Given that smoking is a major cause of cancer and death worldwide, the risks of smoking far outweigh the benefits for people with UC. If you are a smoker with UC, consider asking your physician for advice, encouragement, or help with smoking cessation. One MyCrohnsAndColitisTeam member said, If you can quit, I highly encourage it!
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What Did It Find
- The study included 9,616 people with the first diagnosis of ulcerative colitis, 6,754 of whom had their smoking status recorded at the time of diagnosis. Around 40% had never smoked, 47% were former smokers, and 13% were current smokers. The proportion of smokers remained constant throughout the 12-year study period, in contrast to a decline in smoking rates in the general population.
- The cumulative rates of oral corticosteroid use at one, three and five years among smokers and ex-smokers were similar to the rates for non-smokers .
- The risk of a flare of symptoms requiring corticosteroid use was similar among smokers, compared with never smokers , and among former smokers compared with never smokers .
- Smoking status was not linked to hospitalisation .
- The rate of colectomy was similar in smokers compared with non-smokers .
Effects Of Cigarette Smoke On The Gastrointestinal Tract
In addition to the respiratory and cardiovascular effects produced by cigarette smoke, several studies suggest that smoking is also harmful to the gastrointestinal tract, as summarized below . Cigarette smoke contains between 1014 and 1016 free radicals per puff , both in the gas phase and in the particulate phase. The active chemicals include aldehydes, quinones, benzopyrene, epoxides, and peroxides , which can induce the production of reactive oxygen species. If these are not neutralized by antioxidants, oxidative stress occurs, which causes tissue damage. Accordingly, it has been shown that cigarette smoking increases the incidence and relapse of peptic ulcer disease , and has been associated with IBD, CD, and the development of esophageal, stomach, liver, pancreatic, and colon cancer .
Table 1. Effects of cigarette smoke on the gastrointestinal tract.
Conversely, UC is a chronic and idiopathic inflammatory disorder of the colonic mucosa that begins in the rectum and usually extends proximally in a continuous manner through the entire colon or through a defined area. However, some patients with proctitis or left-sided colitis may have a cecal inflammation patch. Bloody diarrhea is the characteristic symptom of UC. The clinical course is unpredictable and is marked by alternating periods of exacerbation and remission .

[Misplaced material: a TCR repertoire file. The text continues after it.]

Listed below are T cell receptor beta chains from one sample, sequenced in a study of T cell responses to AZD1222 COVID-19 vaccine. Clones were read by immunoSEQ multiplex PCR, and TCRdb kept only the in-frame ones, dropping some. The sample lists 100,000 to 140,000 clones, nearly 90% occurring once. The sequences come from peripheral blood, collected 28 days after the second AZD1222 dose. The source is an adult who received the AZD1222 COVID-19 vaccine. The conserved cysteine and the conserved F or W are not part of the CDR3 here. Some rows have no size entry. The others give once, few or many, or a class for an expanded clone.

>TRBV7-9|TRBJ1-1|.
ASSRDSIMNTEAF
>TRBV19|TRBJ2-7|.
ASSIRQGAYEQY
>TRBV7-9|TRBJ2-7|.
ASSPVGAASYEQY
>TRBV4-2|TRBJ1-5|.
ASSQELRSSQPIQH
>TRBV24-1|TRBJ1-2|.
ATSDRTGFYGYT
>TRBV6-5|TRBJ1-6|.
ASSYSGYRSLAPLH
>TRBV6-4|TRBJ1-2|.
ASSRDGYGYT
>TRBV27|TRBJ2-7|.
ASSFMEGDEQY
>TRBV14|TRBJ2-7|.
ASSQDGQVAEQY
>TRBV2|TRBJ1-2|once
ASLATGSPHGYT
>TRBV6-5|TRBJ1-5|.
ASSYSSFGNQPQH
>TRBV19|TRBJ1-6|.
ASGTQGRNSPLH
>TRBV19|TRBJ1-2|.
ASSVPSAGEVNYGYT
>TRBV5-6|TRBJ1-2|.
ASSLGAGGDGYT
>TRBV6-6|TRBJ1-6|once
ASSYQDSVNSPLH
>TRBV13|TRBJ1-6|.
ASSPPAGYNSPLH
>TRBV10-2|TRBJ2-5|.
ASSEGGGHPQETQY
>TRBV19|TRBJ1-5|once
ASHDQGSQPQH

IBD: Dissimilarities between CD and UC
Opposite Effects of Cigarette Smoking on CD and UC
Proposed Mechanisms of Action
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How Does Smoking Status Affect Ulcerative Colitis
Depending on whether you smoke currently, smoked in the past, or have never smoked, the onset and progression of your ulcerative colitis may be different. Research suggests that ones smoking status likely has no influence on their chances of requiring hospitalization or a colectomy .
|Cigarettes are pricey and unhealthy, butIBD treatments can be affordable and effective.
Pathogenic Mechanisms Of Smoking On Uc Patients
The exact mechanisms of action of nicotine and smoking in UC patients is not well known . Tobacco smoke contains hundreds of different substances including nicotine, free radicals and carbon monoxide. It is suspected that the main metabolite responsible for the impact on the course of UC is nicotine, however there is no absolute proof of nicotine being the sole active moiety. In consequence, probably the mechanisms are diverse and considering that the pathogenesis of UC is only partially understood, any dissertation on their possible mechanisms can only be hypothetical.
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Tolerability Of Transdermal Nicotine
Adverse effects during therapy with transdermal nicotine were significantly more frequent than with placebo in all three placebo-controlled trials . The side-effects most commonly observed with nicotine were nausea, light-headedness, headache, sleep disturbances and skin irritation. The number of nicotine side-effects was significantly higher even compared with prednisolone but it must be noted that the steroid was employed at a dose of only 15 mg daily. When administered in standard doses corticosteroids were no better tolerated than nicotine .
In general adverse reactions occurred much more frequently in lifelong non-smokers than in former smokers and tended to appear especially during the first 2 weeks of therapy . Treatment withdrawals because of nicotine side-effects ranged from 5.7 to 13% .